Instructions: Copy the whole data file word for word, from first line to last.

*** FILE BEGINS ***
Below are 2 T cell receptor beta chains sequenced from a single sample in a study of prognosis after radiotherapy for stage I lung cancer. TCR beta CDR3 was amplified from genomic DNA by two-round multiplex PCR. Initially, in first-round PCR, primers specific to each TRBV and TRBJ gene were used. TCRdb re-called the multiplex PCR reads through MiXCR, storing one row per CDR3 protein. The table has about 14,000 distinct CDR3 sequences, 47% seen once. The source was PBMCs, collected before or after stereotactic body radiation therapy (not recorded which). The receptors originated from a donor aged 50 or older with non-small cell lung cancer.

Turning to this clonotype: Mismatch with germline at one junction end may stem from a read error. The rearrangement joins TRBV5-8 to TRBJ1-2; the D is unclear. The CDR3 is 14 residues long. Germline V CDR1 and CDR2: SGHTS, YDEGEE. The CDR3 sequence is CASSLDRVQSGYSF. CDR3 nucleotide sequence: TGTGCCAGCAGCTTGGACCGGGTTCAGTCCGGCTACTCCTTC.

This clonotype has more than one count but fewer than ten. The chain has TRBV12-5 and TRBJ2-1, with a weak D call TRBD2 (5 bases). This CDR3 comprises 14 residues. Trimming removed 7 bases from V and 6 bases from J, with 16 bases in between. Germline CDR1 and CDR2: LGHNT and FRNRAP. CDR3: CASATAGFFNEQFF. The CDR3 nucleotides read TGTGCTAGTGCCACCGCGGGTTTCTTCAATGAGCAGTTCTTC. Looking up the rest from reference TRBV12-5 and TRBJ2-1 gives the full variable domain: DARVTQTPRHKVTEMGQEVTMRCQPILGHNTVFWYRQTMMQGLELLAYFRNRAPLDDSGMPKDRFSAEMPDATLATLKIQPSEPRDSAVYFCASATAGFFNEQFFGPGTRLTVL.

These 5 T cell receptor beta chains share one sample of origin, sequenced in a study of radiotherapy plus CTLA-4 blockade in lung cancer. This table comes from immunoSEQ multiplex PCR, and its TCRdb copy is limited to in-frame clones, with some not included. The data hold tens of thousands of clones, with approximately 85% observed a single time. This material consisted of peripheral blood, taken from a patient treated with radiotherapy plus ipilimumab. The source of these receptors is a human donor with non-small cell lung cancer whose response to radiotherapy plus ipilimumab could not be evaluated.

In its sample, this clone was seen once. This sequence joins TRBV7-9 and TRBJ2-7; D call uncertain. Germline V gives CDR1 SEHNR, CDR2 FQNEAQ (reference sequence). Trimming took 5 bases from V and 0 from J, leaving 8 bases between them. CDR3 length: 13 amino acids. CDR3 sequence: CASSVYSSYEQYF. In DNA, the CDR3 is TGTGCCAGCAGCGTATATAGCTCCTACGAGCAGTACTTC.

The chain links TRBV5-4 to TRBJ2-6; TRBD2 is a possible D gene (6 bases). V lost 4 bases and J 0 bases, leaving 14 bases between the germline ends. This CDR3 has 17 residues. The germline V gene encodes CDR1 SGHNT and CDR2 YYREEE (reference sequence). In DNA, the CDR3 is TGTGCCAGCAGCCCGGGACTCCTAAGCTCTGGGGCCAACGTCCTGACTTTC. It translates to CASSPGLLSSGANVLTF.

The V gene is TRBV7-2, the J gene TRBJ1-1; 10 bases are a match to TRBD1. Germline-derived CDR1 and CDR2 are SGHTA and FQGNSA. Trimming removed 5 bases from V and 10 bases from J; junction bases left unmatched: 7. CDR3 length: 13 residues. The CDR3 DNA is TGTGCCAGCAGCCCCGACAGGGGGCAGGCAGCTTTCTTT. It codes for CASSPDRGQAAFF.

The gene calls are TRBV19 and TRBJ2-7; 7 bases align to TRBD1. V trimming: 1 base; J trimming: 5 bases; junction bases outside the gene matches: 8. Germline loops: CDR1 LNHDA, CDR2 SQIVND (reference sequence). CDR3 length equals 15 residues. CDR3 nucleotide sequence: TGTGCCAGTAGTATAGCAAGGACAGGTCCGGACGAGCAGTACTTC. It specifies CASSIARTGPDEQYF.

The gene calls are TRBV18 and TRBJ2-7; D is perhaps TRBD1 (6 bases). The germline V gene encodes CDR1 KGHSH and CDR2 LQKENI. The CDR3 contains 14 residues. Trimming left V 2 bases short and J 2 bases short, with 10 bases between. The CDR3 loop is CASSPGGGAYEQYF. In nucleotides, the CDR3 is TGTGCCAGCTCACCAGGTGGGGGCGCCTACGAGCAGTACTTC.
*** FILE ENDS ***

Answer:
Below are 2 T cell receptor beta chains sequenced from a single sample in a study of prognosis after radiotherapy for stage I lung cancer. TCR beta CDR3 was amplified from genomic DNA by two-round multiplex PCR. Initially, in first-round PCR, primers specific to each TRBV and TRBJ gene were used. TCRdb re-called the multiplex PCR reads through MiXCR, storing one row per CDR3 protein. The table has about 14,000 distinct CDR3 sequences, 47% seen once. The source was PBMCs, collected before or after stereotactic body radiation therapy (not recorded which). The receptors originated from a donor aged 50 or older with non-small cell lung cancer.

Turning to this clonotype: Mismatch with germline at one junction end may stem from a read error. The rearrangement joins TRBV5-8 to TRBJ1-2; the D is unclear. The CDR3 is 14 residues long. Germline V CDR1 and CDR2: SGHTS, YDEGEE. The CDR3 sequence is CASSLDRVQSGYSF. CDR3 nucleotide sequence: TGTGCCAGCAGCTTGGACCGGGTTCAGTCCGGCTACTCCTTC.

This clonotype has more than one count but fewer than ten. The chain has TRBV12-5 and TRBJ2-1, with a weak D call TRBD2 (5 bases). This CDR3 comprises 14 residues. Trimming removed 7 bases from V and 6 bases from J, with 16 bases in between. Germline CDR1 and CDR2: LGHNT and FRNRAP. CDR3: CASATAGFFNEQFF. The CDR3 nucleotides read TGTGCTAGTGCCACCGCGGGTTTCTTCAATGAGCAGTTCTTC. Looking up the rest from reference TRBV12-5 and TRBJ2-1 gives the full variable domain: DARVTQTPRHKVTEMGQEVTMRCQPILGHNTVFWYRQTMMQGLELLAYFRNRAPLDDSGMPKDRFSAEMPDATLATLKIQPSEPRDSAVYFCASATAGFFNEQFFGPGTRLTVL.

These 5 T cell receptor beta chains share one sample of origin, sequenced in a study of radiotherapy plus CTLA-4 blockade in lung cancer. This table comes from immunoSEQ multiplex PCR, and its TCRdb copy is limited to in-frame clones, with some not included. The data hold tens of thousands of clones, with approximately 85% observed a single time. This material consisted of peripheral blood, taken from a patient treated with radiotherapy plus ipilimumab. The source of these receptors is a human donor with non-small cell lung cancer whose response to radiotherapy plus ipilimumab could not be evaluated.

In its sample, this clone was seen once. This sequence joins TRBV7-9 and TRBJ2-7; D call uncertain. Germline V gives CDR1 SEHNR, CDR2 FQNEAQ (reference sequence). Trimming took 5 bases from V and 0 from J, leaving 8 bases between them. CDR3 length: 13 amino acids. CDR3 sequence: CASSVYSSYEQYF. In DNA, the CDR3 is TGTGCCAGCAGCGTATATAGCTCCTACGAGCAGTACTTC.

The chain links TRBV5-4 to TRBJ2-6; TRBD2 is a possible D gene (6 bases). V lost 4 bases and J 0 bases, leaving 14 bases between the germline ends. This CDR3 has 17 residues. The germline V gene encodes CDR1 SGHNT and CDR2 YYREEE (reference sequence). In DNA, the CDR3 is TGTGCCAGCAGCCCGGGACTCCTAAGCTCTGGGGCCAACGTCCTGACTTTC. It translates to CASSPGLLSSGANVLTF.

The V gene is TRBV7-2, the J gene TRBJ1-1; 10 bases are a match to TRBD1. Germline-derived CDR1 and CDR2 are SGHTA and FQGNSA. Trimming removed 5 bases from V and 10 bases from J; junction bases left unmatched: 7. CDR3 length: 13 residues. The CDR3 DNA is TGTGCCAGCAGCCCCGACAGGGGGCAGGCAGCTTTCTTT. It codes for CASSPDRGQAAFF.

The gene calls are TRBV19 and TRBJ2-7; 7 bases align to TRBD1. V trimming: 1 base; J trimming: 5 bases; junction bases outside the gene matches: 8. Germline loops: CDR1 LNHDA, CDR2 SQIVND (reference sequence). CDR3 length equals 15 residues. CDR3 nucleotide sequence: TGTGCCAGTAGTATAGCAAGGACAGGTCCGGACGAGCAGTACTTC. It specifies CASSIARTGPDEQYF.

The gene calls are TRBV18 and TRBJ2-7; D is perhaps TRBD1 (6 bases). The germline V gene encodes CDR1 KGHSH and CDR2 LQKENI. The CDR3 contains 14 residues. Trimming left V 2 bases short and J 2 bases short, with 10 bases between. The CDR3 loop is CASSPGGGAYEQYF. In nucleotides, the CDR3 is TGTGCCAGCTCACCAGGTGGGGGCGCCTACGAGCAGTACTTC.